Overweight And Obese Teens At Greater Risk Of Developing Cardiovascular Problems And Type 2 Diabetes

A new government study has determined that as many as half of all the overweight adolescents in the U.S. are at risk to later develop cardiovascular problems because of health problems associated with being heavy such as hypertension, high levels of cholesterol, and poorly controlled blood sugar due to type 2 diabetes. Obese teens are even more likely to experience cardiac problems as they get older.

The study by researchers at the Centers for Disease Control and Prevention (C.D.C.) focused on data collected on 3,383 adolescents between the ages of 12 through 19 who participated in the National Health and Nutrition Examination Survey (N.H.A.N.E.S.). This intensive survey provided health information on the participants through interviews, medical tests, and data regarding an individual’s weight and height.

The study results indicated that 50 percent of overweight teens and 60 percent of obese teens show at least one risk factor for developing future cardiovascular disease. However, the study results suggested that 37 percent of adolescents considered to be within a normal weight range are also at increased risk of experiencing heart problems as they age.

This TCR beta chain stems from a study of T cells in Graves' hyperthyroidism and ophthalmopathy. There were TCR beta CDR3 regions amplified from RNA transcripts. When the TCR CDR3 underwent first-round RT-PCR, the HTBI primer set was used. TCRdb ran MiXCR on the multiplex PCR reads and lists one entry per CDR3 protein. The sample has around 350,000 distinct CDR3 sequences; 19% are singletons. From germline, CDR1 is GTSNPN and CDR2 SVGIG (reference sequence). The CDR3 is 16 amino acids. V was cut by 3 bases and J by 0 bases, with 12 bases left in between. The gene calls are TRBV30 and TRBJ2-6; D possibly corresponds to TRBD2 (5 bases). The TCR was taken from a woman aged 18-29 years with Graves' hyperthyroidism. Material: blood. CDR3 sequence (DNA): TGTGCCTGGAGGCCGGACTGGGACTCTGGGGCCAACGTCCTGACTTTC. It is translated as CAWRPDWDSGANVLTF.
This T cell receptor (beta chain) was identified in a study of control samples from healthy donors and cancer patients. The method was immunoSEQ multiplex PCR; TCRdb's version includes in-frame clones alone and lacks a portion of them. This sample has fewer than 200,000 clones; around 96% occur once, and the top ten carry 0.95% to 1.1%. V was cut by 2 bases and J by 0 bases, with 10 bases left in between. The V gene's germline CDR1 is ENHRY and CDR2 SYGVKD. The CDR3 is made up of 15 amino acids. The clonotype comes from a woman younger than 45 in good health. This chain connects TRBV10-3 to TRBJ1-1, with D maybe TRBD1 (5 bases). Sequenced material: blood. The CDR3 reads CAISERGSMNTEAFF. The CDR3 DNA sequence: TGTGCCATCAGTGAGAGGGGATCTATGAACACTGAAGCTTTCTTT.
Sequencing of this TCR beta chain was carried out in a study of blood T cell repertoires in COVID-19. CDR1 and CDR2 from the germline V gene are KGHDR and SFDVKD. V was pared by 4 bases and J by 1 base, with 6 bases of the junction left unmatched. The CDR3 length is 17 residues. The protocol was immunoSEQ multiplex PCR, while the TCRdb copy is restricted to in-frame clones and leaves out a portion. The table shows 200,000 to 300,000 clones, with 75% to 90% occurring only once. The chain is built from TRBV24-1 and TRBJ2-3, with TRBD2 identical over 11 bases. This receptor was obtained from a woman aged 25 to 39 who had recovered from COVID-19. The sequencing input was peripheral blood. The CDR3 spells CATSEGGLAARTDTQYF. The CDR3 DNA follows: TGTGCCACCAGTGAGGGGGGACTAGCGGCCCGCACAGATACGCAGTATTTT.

Percentage of adolescents with diagnostic criteria for diabetes rising

In addition to this, the percentage of young persons who fit the diagnostic criteria for diabetes or pre-diabetes went up from 9 percent to 21 percent. The number of adolescents with high blood pressure or the bad type of cholesterol remained steady though, and there was no indication of an increase in levels of obesity among youth surveyed between 1999 and 2008.

Researchers are not sure why the percentage of teens with high blood sugar levels appeared to increase. It is possible that the single blood test administered to the survey participants produced questionable results depending upon the time of day it was performed. More expensive tests might have revealed different results to explain the increased number of diabetic and pre-diabetic individuals.

Source: CBS News

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